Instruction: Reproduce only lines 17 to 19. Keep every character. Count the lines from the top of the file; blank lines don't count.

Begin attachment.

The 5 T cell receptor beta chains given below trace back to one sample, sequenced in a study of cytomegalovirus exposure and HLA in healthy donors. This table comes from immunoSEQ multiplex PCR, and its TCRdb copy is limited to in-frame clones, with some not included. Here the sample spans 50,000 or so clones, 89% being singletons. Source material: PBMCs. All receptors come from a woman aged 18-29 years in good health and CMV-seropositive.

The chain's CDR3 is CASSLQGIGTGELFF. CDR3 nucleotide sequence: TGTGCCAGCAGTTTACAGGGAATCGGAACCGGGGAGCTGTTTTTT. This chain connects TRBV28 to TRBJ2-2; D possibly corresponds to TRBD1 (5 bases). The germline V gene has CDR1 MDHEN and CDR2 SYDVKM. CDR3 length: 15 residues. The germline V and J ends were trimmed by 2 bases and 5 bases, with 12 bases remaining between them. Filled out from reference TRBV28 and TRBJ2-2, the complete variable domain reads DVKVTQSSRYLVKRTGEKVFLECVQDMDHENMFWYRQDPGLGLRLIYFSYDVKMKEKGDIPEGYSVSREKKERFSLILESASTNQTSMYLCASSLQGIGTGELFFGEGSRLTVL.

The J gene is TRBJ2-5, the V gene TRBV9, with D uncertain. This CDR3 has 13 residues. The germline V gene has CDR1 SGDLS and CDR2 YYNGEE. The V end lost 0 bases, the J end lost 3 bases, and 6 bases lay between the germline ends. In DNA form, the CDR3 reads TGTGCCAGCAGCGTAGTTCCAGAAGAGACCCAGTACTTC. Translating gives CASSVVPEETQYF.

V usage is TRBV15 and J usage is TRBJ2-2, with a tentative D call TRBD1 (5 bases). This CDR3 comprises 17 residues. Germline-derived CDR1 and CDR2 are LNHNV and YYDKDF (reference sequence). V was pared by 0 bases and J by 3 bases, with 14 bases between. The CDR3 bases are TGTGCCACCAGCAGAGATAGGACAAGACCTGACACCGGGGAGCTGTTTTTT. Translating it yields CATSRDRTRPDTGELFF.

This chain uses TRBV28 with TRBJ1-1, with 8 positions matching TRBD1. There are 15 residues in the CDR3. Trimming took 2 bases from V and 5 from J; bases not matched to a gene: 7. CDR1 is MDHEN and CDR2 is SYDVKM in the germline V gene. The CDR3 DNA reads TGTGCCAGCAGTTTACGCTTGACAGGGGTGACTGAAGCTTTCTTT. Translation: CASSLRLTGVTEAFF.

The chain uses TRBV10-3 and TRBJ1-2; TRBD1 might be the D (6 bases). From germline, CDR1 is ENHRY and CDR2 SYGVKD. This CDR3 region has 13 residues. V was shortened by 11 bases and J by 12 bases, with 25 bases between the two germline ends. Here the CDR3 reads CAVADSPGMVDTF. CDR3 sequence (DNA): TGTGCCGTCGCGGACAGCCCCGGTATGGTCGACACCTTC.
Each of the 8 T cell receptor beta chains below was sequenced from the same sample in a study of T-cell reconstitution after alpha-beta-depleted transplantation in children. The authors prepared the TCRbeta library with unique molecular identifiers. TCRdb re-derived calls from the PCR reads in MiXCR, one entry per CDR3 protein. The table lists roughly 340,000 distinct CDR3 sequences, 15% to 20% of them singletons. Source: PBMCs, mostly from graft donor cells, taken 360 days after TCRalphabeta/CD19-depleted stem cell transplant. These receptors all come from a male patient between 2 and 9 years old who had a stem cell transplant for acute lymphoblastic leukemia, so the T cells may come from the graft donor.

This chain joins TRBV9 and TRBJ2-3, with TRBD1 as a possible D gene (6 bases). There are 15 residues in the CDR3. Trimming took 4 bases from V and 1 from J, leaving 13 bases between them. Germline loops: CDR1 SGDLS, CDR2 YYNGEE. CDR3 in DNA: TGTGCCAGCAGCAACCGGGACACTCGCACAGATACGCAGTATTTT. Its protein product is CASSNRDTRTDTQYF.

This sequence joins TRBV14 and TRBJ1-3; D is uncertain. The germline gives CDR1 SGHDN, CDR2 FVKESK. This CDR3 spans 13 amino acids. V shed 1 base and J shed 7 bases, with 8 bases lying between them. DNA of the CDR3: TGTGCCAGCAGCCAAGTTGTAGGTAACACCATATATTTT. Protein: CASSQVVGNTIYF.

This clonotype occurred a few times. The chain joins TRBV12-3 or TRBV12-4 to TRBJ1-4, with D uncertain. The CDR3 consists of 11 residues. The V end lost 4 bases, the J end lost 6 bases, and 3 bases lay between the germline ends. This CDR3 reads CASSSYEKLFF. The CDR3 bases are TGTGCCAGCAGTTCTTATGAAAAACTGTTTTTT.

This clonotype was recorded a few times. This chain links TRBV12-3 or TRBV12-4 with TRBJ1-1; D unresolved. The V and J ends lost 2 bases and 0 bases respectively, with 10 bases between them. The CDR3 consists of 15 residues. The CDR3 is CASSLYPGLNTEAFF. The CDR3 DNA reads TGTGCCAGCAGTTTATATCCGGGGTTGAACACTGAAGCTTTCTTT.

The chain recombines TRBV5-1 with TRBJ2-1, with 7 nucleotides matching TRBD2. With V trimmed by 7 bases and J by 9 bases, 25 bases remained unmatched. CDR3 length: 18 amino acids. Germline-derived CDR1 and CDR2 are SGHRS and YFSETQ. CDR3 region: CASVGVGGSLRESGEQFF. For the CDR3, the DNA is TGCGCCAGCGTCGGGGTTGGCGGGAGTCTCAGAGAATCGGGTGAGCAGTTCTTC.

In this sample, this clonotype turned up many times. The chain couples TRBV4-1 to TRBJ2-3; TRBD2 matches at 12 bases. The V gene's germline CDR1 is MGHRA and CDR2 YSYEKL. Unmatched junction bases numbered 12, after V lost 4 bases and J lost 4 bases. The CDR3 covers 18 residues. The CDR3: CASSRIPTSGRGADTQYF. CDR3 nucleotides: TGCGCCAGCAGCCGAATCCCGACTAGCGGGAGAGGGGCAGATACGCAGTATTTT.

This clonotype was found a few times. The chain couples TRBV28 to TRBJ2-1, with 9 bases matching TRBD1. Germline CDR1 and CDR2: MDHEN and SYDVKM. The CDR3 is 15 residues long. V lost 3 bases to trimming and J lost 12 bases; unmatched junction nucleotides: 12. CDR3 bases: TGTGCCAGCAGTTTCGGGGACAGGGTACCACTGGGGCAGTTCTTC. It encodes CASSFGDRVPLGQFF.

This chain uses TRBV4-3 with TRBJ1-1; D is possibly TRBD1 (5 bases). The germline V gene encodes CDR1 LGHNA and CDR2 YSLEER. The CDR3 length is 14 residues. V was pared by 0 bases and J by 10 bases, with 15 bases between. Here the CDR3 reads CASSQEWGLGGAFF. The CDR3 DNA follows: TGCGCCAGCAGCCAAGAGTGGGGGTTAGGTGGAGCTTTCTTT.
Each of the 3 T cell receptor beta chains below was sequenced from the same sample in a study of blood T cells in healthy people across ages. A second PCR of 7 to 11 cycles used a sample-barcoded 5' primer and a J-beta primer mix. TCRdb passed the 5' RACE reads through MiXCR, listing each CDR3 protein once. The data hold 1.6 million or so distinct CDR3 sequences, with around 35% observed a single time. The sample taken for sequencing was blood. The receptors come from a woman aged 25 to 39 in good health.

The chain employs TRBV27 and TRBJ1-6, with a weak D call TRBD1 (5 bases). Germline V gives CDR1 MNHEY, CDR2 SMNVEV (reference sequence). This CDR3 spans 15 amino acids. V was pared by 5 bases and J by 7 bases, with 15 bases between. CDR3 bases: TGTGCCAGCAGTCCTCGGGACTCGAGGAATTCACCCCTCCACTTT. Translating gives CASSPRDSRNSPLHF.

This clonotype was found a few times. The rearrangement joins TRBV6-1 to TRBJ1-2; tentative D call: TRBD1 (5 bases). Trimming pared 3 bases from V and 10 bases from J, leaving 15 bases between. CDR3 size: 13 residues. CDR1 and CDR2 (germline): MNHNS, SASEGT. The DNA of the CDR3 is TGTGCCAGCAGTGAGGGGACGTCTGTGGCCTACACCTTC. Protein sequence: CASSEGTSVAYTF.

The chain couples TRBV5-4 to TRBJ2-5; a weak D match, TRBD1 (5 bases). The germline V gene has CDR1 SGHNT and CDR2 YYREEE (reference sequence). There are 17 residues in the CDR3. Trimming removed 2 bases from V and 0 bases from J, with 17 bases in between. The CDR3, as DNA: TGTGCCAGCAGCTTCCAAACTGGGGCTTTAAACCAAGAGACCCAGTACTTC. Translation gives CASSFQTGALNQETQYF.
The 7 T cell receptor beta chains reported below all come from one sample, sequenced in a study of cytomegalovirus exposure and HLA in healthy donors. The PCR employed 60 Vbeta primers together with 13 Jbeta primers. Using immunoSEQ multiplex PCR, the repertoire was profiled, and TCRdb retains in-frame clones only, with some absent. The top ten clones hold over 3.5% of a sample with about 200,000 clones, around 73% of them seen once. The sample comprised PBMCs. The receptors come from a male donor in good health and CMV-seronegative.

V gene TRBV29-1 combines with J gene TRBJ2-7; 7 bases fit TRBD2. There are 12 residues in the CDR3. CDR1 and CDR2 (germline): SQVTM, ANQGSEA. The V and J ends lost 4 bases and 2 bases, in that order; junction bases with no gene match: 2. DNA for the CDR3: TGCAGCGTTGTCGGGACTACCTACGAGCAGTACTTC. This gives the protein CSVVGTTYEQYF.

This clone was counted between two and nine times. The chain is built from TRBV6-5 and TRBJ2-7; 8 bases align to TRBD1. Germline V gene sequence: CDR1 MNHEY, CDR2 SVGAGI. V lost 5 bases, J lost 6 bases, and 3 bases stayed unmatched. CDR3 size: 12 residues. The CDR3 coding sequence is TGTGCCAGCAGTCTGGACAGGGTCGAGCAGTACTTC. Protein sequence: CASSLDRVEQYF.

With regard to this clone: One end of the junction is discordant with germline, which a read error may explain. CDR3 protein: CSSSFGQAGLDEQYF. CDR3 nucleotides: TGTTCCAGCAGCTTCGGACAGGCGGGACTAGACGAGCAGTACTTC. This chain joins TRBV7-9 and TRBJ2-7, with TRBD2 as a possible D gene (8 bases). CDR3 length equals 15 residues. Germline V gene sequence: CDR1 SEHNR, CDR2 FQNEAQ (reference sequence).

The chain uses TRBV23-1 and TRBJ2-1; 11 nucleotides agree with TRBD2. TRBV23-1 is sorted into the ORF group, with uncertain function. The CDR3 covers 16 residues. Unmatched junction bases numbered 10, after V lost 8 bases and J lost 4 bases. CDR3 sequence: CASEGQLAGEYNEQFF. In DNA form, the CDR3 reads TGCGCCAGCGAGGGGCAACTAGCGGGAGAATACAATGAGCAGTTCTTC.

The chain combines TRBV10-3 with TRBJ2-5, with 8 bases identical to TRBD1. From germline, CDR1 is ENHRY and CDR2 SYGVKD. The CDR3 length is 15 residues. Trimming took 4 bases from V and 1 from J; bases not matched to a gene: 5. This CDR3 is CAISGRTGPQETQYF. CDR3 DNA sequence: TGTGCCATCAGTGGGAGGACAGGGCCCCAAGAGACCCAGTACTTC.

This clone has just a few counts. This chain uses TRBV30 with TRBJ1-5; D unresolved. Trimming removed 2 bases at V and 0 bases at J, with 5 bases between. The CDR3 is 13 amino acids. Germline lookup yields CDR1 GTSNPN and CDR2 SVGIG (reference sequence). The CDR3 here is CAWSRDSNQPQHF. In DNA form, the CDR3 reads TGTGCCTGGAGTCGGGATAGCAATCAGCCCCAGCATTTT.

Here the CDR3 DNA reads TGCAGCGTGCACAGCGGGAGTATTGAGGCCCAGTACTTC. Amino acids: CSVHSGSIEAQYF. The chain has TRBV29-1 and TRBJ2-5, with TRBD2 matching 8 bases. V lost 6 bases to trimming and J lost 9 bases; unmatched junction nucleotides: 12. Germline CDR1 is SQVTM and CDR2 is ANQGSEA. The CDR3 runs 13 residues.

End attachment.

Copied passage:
The chain employs TRBV27 and TRBJ1-6, with a weak D call TRBD1 (5 bases). Germline V gives CDR1 MNHEY, CDR2 SMNVEV (reference sequence). This CDR3 spans 15 amino acids. V was pared by 5 bases and J by 7 bases, with 15 bases between. CDR3 bases: TGTGCCAGCAGTCCTCGGGACTCGAGGAATTCACCCCTCCACTTT. Translating gives CASSPRDSRNSPLHF.

This clonotype was found a few times. The rearrangement joins TRBV6-1 to TRBJ1-2; tentative D call: TRBD1 (5 bases). Trimming pared 3 bases from V and 10 bases from J, leaving 15 bases between. CDR3 size: 13 residues. CDR1 and CDR2 (germline): MNHNS, SASEGT. The DNA of the CDR3 is TGTGCCAGCAGTGAGGGGACGTCTGTGGCCTACACCTTC. Protein sequence: CASSEGTSVAYTF.

The chain couples TRBV5-4 to TRBJ2-5; a weak D match, TRBD1 (5 bases). The germline V gene has CDR1 SGHNT and CDR2 YYREEE (reference sequence). There are 17 residues in the CDR3. Trimming removed 2 bases from V and 0 bases from J, with 17 bases in between. The CDR3, as DNA: TGTGCCAGCAGCTTCCAAACTGGGGCTTTAAACCAAGAGACCCAGTACTTC. Translation gives CASSFQTGALNQETQYF.